- International trade data is sourced from the Atlas of Economic Complexity website (The Growth Lab at Harvard University, 2019). This data set has overseas exports for 5,040 products (and 5 services) for 251 countries over the period 1994 – 2021. The products are classified based on the 1992 revision of the Harmonised System, called HS0 at a 6-digit level.
- Overseas exports for the Australian States are sourced from the Queensland Government Statistician’s Office (Queensland Government Statistician’s Office, 2023). This data set has overseas exports for 6,108 products for all States and Territories of Australia over the period 1995/96 – 2021/22. The products are classified by the Australian Harmonised Export Commodity Classification (AHECC) at an 8-digit level.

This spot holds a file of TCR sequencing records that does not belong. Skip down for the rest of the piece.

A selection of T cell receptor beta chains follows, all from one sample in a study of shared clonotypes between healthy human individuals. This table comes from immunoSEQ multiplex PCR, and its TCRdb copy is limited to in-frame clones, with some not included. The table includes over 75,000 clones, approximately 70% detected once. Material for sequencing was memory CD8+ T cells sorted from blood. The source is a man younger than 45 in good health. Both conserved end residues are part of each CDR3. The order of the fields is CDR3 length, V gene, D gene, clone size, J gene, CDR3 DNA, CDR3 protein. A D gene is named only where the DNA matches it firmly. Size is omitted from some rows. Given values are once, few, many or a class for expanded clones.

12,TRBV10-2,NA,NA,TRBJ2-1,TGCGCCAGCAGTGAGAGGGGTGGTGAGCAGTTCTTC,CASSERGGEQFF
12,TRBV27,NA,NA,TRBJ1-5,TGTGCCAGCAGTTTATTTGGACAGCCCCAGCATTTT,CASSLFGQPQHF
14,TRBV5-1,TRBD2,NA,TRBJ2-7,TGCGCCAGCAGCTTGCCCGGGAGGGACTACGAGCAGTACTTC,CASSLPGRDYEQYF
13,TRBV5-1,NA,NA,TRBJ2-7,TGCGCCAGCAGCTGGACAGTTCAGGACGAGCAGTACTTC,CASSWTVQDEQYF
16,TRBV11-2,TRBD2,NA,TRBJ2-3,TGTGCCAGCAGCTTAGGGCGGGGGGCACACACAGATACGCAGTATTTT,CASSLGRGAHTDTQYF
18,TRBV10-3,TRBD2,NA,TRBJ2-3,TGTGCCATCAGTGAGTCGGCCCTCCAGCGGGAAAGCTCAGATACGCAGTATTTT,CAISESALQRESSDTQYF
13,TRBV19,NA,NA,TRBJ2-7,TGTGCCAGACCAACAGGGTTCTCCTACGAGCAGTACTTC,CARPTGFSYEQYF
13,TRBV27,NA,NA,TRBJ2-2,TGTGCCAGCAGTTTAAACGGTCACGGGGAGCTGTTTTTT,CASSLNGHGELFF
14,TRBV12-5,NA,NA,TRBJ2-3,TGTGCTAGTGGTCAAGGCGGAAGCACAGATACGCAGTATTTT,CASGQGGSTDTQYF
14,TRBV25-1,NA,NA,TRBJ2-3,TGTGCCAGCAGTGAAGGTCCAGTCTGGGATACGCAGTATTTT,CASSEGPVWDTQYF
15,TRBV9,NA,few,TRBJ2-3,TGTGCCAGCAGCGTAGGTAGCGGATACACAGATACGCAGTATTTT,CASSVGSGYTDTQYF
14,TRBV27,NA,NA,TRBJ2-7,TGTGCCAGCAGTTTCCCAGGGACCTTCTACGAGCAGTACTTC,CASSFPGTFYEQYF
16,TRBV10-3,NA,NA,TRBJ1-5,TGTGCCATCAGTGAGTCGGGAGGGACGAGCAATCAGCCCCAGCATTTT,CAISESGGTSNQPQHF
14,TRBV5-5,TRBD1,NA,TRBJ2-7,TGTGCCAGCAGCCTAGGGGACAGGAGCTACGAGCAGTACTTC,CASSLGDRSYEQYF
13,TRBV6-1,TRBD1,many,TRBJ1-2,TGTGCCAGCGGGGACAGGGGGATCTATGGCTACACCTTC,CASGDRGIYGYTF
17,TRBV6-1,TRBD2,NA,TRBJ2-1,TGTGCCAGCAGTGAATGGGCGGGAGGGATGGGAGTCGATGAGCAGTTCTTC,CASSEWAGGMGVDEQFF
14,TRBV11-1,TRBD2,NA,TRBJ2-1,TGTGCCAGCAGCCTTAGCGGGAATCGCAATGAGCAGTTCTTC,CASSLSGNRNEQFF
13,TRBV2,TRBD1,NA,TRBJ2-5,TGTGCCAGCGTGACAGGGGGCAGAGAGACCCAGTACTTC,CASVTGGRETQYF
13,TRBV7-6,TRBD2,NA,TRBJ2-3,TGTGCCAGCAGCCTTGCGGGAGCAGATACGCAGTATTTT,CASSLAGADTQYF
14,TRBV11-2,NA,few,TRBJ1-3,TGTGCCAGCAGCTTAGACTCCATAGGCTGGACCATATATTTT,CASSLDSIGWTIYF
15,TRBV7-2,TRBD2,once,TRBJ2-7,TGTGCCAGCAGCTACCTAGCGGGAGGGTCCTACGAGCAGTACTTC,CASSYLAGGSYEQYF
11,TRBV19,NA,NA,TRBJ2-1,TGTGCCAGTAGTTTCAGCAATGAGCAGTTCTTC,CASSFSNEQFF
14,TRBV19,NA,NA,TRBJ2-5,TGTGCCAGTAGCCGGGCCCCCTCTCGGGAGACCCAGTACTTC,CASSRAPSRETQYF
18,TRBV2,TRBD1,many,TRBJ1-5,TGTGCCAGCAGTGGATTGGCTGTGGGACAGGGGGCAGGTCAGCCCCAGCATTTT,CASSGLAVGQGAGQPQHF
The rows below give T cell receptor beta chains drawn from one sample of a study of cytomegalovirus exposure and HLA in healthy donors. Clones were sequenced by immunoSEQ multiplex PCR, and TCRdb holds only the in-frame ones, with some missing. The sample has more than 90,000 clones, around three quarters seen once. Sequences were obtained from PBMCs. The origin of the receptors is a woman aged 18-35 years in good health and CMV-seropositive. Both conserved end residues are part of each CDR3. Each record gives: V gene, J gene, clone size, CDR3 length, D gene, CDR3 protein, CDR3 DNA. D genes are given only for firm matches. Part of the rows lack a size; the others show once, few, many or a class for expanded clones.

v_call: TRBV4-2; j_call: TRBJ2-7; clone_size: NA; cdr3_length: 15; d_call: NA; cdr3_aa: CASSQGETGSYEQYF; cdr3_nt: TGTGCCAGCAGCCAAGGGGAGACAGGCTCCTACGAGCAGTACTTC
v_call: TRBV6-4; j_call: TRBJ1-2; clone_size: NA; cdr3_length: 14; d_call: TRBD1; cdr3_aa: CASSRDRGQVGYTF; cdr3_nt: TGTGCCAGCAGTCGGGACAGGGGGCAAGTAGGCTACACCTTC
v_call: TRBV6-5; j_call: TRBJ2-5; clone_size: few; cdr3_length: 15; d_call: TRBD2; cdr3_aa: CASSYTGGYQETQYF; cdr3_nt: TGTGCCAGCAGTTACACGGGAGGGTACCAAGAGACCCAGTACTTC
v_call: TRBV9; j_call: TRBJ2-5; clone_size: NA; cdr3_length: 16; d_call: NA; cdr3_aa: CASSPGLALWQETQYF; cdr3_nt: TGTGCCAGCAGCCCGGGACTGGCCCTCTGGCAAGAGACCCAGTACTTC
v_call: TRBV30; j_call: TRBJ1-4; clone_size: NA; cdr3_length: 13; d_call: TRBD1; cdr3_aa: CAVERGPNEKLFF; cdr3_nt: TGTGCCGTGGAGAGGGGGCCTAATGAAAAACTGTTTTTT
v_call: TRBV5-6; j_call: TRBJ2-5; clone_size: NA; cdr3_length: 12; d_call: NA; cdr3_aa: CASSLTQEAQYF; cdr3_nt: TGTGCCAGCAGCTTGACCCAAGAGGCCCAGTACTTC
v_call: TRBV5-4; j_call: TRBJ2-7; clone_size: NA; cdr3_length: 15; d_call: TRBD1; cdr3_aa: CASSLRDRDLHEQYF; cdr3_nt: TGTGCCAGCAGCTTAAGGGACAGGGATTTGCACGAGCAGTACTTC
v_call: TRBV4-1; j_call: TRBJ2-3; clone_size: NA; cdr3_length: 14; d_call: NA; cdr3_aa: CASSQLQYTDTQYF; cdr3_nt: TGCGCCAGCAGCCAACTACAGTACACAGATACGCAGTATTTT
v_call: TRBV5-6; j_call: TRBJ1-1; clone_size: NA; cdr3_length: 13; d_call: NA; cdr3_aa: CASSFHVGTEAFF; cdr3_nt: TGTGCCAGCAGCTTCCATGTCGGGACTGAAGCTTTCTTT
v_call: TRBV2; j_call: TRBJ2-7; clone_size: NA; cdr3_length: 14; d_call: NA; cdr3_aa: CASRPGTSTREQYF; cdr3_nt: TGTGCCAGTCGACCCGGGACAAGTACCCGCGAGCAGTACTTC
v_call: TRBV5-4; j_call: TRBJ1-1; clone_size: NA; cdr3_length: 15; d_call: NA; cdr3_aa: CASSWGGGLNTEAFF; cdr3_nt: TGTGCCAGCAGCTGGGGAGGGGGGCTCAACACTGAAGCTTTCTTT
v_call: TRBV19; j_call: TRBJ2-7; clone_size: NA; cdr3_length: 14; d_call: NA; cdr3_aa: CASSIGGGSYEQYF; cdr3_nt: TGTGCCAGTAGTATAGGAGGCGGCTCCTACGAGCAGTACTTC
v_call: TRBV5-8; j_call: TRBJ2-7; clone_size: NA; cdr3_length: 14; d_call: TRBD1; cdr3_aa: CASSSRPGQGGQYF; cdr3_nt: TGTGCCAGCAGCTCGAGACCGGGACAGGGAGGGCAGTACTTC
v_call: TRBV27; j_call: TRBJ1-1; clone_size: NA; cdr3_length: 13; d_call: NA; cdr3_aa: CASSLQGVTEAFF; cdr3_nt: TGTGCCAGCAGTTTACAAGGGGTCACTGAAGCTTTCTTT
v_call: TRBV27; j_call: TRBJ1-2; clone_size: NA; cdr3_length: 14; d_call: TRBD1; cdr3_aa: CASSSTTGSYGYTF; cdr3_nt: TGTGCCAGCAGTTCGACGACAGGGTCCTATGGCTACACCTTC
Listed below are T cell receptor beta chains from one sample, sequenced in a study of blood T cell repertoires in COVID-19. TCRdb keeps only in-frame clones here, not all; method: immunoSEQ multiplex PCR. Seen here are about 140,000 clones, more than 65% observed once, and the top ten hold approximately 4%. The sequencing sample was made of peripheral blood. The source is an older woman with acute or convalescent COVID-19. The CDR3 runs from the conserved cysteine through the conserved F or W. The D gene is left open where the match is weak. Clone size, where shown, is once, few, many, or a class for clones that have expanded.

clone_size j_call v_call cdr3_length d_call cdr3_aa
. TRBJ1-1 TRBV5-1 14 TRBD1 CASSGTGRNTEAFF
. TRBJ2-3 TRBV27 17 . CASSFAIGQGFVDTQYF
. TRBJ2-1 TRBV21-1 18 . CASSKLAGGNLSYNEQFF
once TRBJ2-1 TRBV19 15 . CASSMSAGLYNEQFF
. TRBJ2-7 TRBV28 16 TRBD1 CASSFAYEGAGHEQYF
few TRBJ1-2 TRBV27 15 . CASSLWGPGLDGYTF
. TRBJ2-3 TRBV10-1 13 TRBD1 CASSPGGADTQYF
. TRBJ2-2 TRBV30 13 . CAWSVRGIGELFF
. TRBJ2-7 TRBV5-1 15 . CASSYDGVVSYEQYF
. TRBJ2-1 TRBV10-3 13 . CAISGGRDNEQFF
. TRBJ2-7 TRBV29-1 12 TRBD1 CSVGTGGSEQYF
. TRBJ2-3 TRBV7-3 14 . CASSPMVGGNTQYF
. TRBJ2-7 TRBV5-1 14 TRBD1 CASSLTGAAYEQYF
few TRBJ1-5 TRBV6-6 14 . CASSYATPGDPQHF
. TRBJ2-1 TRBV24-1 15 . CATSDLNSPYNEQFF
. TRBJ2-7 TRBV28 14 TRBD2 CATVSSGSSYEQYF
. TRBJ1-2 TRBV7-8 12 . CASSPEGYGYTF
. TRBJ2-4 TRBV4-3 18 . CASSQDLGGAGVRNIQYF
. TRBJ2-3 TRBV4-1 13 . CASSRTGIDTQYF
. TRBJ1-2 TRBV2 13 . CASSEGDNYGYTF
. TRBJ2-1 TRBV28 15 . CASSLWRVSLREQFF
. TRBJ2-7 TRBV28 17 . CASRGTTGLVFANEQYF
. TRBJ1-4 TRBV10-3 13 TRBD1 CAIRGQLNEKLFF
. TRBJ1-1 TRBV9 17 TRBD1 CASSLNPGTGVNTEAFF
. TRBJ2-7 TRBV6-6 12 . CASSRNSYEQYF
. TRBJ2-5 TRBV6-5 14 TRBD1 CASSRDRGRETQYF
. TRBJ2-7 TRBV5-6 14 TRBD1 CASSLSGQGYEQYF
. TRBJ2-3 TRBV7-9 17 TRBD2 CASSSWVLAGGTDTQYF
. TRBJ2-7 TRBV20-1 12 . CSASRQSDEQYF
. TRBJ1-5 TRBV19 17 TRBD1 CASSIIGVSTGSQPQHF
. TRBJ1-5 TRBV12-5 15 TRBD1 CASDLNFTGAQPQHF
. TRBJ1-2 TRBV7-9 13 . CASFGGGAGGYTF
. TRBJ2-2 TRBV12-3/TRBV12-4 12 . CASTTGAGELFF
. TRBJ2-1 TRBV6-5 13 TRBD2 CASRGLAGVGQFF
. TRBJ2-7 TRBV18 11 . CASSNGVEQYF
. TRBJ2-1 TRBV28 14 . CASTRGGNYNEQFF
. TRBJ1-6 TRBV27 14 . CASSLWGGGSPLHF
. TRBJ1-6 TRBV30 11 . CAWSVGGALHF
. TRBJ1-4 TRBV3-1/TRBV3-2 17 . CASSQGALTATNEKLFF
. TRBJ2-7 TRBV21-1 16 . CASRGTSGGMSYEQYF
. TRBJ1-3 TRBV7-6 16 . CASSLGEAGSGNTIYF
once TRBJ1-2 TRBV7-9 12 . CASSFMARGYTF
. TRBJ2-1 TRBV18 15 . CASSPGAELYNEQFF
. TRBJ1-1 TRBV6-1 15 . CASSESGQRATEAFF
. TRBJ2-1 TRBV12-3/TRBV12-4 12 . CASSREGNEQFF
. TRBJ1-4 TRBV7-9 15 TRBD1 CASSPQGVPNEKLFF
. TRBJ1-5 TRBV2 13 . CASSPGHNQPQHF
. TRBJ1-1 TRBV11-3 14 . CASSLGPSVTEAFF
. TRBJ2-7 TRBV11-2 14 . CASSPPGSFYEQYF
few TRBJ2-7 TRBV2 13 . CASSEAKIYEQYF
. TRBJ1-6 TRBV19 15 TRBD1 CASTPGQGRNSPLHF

- Note that some products are subject to Broad Commodity Details restrictions whose export value are not assigned to a State or Territory. However, the total value of confidential items exported is reported for each State and Territory. This is consistent with the Harmonised System code 9999: Commodities not specified according to kind.
- It is important to note that there is a higher proportion of confidential trade at the State level than at the national level.
- Services data is sourced from the Australian Bureau of Statistics (Australian Bureau of Statistics, 2022). Services are aggregated into the five Extended Balance of Payments (2010) classification across 5 categories to coincide with the Atlas of Economic Complexity. These categories are: Communications, Insurance and Finance, Transportation, Travel and Other.